Thirty-four orthopaedic residents came to the Black Lion Hospital and CURE Ethiopia Children's Hospital in Addis Ababa for a four-day children's orthopaedic surgery course. The course was taught by local faculty supported by a visiting team of orthopaedic surgeons from the Nuffield Orthopaedic Centre, Bristol Royal Children's Hospital, Sheffield Children's Hospital and the Hospital for Sick Children, Toronto.
Mr Tim Theologis, Consultant Orthopaedic Surgeon from the Nuffield Orthopaedic Centre, said: 'Both the trainees and faculty enjoyed the training week immensely, particularly the opportunity to discuss challenging cases with experienced colleagues from around the world, and to pass on practical skills, tips and tricks through the hands-on workshops.'
The course covered commonly seen children's musculoskeletal conditions such as clubfoot, neglected trauma, cerebral palsy, and hip dysplasia through interactive lectures and clinical case reviews. The workshops included gait analysis, deformity correction, demonstration of surgical approaches, examination of patients and Ponseti casting of clubfeet.
The course was very well received by the trainees and stimulated a great amount of interest in children's orthopaedics. Many of the orthopaedic residents training at the Black Lion Hospital will return to hospitals across the country after their surgical training to continue their practice. There are approximately 70 orthopaedic surgeons for a population of about 96 million people, and the provision of healthcare for children's disability is very limited in Ethiopia, particularly in rural and remote areas.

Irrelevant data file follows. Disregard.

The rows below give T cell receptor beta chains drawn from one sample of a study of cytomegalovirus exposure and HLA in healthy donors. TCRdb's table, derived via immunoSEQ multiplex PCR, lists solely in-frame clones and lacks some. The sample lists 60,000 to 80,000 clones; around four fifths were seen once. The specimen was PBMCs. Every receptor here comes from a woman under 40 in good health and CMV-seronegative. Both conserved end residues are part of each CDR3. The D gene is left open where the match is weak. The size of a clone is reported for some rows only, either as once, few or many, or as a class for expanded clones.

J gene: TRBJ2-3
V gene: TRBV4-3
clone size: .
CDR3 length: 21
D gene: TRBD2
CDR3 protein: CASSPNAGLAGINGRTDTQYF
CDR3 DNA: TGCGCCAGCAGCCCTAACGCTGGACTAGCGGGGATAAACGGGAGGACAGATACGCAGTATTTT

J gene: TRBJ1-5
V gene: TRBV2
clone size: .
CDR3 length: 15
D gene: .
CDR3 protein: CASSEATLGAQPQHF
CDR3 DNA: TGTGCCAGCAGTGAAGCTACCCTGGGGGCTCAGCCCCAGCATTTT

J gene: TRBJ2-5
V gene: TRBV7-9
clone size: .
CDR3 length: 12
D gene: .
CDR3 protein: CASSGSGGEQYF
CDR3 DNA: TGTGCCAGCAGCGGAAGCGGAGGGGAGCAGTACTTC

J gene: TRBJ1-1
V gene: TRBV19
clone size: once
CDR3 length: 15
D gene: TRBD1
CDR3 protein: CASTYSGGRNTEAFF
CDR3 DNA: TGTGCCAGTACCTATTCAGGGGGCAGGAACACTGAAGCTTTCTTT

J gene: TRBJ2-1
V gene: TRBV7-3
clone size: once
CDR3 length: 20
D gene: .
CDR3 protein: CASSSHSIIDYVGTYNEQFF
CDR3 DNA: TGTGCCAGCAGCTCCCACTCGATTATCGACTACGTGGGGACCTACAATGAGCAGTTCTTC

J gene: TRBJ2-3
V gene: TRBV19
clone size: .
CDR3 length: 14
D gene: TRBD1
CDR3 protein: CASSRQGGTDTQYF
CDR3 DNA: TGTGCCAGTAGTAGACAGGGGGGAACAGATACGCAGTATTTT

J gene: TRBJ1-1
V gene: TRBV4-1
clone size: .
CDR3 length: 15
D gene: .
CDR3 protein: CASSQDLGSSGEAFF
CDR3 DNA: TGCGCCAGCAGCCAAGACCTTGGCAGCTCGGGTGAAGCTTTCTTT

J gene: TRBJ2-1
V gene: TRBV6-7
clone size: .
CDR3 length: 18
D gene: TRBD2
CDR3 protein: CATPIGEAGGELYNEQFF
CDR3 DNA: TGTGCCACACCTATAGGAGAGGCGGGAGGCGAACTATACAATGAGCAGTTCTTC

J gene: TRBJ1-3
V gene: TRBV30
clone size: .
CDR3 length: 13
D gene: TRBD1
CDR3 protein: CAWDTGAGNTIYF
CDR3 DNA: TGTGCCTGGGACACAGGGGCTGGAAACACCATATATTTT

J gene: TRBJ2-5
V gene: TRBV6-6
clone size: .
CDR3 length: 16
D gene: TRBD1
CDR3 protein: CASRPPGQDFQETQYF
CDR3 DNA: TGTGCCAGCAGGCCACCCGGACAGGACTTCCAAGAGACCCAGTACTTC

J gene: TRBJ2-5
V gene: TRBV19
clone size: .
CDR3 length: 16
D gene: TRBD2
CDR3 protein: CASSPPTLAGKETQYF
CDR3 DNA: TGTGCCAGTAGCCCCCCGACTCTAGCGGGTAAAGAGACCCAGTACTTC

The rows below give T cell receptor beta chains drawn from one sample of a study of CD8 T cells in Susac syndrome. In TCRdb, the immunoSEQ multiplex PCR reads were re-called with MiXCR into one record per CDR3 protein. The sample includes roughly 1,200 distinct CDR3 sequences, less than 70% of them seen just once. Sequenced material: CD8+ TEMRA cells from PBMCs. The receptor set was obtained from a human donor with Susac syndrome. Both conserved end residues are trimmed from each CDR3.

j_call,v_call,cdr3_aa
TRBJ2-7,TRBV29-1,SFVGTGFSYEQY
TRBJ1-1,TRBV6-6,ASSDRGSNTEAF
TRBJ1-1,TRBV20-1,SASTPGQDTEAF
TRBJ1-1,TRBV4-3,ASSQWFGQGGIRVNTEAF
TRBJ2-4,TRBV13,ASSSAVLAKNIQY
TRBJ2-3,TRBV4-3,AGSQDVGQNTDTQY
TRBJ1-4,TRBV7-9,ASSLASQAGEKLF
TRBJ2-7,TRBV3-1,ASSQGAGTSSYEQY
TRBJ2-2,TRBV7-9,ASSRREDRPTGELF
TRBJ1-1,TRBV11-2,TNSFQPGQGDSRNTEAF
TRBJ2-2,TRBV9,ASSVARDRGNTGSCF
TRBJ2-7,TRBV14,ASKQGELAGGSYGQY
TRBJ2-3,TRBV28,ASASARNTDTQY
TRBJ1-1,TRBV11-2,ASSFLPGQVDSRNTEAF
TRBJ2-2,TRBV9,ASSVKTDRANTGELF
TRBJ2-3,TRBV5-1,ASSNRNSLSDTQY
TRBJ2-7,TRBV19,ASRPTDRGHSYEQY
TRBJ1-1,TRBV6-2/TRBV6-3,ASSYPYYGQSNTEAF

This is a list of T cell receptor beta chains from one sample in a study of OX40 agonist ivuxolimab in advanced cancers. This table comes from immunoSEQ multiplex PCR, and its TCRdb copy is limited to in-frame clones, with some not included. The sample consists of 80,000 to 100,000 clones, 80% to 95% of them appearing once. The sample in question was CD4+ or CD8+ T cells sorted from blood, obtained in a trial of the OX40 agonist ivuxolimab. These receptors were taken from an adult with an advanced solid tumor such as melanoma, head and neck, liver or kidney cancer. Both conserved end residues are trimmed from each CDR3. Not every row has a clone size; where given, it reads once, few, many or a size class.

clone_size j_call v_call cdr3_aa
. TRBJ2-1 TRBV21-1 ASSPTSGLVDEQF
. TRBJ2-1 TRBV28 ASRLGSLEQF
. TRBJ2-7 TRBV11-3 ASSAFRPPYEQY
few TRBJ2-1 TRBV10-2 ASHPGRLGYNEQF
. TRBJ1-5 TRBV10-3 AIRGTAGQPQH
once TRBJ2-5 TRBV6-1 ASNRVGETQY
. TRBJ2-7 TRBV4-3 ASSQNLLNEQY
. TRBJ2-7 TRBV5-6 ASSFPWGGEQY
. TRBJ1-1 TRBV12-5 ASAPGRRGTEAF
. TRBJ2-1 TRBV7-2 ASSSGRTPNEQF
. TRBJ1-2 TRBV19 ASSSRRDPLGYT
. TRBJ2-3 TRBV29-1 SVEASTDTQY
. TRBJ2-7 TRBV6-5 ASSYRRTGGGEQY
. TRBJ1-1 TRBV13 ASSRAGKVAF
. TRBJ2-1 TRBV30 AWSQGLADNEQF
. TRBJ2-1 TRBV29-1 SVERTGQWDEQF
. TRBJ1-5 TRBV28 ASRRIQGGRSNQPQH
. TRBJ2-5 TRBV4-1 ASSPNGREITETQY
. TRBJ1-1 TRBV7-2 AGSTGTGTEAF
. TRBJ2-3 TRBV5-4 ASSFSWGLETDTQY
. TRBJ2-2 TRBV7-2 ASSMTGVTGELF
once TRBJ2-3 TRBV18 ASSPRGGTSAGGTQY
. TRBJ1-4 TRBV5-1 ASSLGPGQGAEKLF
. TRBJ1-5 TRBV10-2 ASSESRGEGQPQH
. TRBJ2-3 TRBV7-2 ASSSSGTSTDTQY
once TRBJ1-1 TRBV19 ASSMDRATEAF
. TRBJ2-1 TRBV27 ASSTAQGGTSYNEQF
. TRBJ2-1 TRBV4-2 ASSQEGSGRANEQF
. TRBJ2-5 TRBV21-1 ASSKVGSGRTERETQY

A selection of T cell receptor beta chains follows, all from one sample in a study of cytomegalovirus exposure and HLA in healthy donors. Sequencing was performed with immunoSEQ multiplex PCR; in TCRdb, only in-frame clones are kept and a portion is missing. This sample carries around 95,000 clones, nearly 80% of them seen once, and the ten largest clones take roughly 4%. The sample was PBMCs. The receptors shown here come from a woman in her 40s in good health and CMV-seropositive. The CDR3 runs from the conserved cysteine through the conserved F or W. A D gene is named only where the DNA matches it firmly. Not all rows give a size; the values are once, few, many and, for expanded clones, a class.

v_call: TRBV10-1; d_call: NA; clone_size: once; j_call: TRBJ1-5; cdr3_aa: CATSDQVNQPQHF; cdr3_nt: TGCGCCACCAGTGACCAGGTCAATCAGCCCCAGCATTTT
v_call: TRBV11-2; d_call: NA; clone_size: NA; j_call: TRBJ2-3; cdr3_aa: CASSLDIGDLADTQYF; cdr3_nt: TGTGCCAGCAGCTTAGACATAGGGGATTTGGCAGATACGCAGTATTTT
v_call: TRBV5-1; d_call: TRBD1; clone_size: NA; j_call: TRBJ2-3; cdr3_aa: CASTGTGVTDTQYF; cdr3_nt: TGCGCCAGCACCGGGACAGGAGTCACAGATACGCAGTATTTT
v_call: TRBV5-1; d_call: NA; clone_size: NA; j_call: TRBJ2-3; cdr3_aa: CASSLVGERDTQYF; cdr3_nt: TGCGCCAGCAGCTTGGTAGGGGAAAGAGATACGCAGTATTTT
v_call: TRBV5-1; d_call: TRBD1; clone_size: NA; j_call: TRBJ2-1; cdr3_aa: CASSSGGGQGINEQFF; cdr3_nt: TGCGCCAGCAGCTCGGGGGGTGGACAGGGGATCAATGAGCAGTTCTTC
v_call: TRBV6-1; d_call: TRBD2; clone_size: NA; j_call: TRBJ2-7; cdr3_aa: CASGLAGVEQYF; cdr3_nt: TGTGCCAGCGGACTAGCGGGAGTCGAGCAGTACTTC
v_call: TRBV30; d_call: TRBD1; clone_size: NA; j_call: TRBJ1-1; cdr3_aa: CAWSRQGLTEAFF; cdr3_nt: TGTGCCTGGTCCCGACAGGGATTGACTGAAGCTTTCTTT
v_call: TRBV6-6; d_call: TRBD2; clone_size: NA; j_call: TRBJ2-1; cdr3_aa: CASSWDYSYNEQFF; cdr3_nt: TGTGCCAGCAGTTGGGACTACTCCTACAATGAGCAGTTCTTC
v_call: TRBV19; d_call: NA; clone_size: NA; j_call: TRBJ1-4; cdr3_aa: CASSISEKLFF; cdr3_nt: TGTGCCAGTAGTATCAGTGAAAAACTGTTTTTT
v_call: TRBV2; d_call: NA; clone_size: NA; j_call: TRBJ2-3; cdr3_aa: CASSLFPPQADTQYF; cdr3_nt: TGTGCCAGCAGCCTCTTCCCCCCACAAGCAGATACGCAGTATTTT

Over the past three years, eleven surgeons from the Nuffield Orthopaedic Centre have volunteered as instructors for four surgical training courses in Addis Ababa, training around 120 orthopaedic residents from Ethiopia and neighbouring countries in children's orthopaedics, tumour and flaps, and hip and knee arthroplasty. The courses have been part of the COSECSA Oxford Orthopaedic Link programme, linking NDORMS at the University of Oxford with the College of Surgeons of East, Central and Southern Africa (COSECSA).
The programme is funded by the UK Department for International Development (Health Partnership Scheme) and directed by Professor Chris Lavy and Professor Hemant Pandit.
All Pictures: Copyright Dr. A. Howard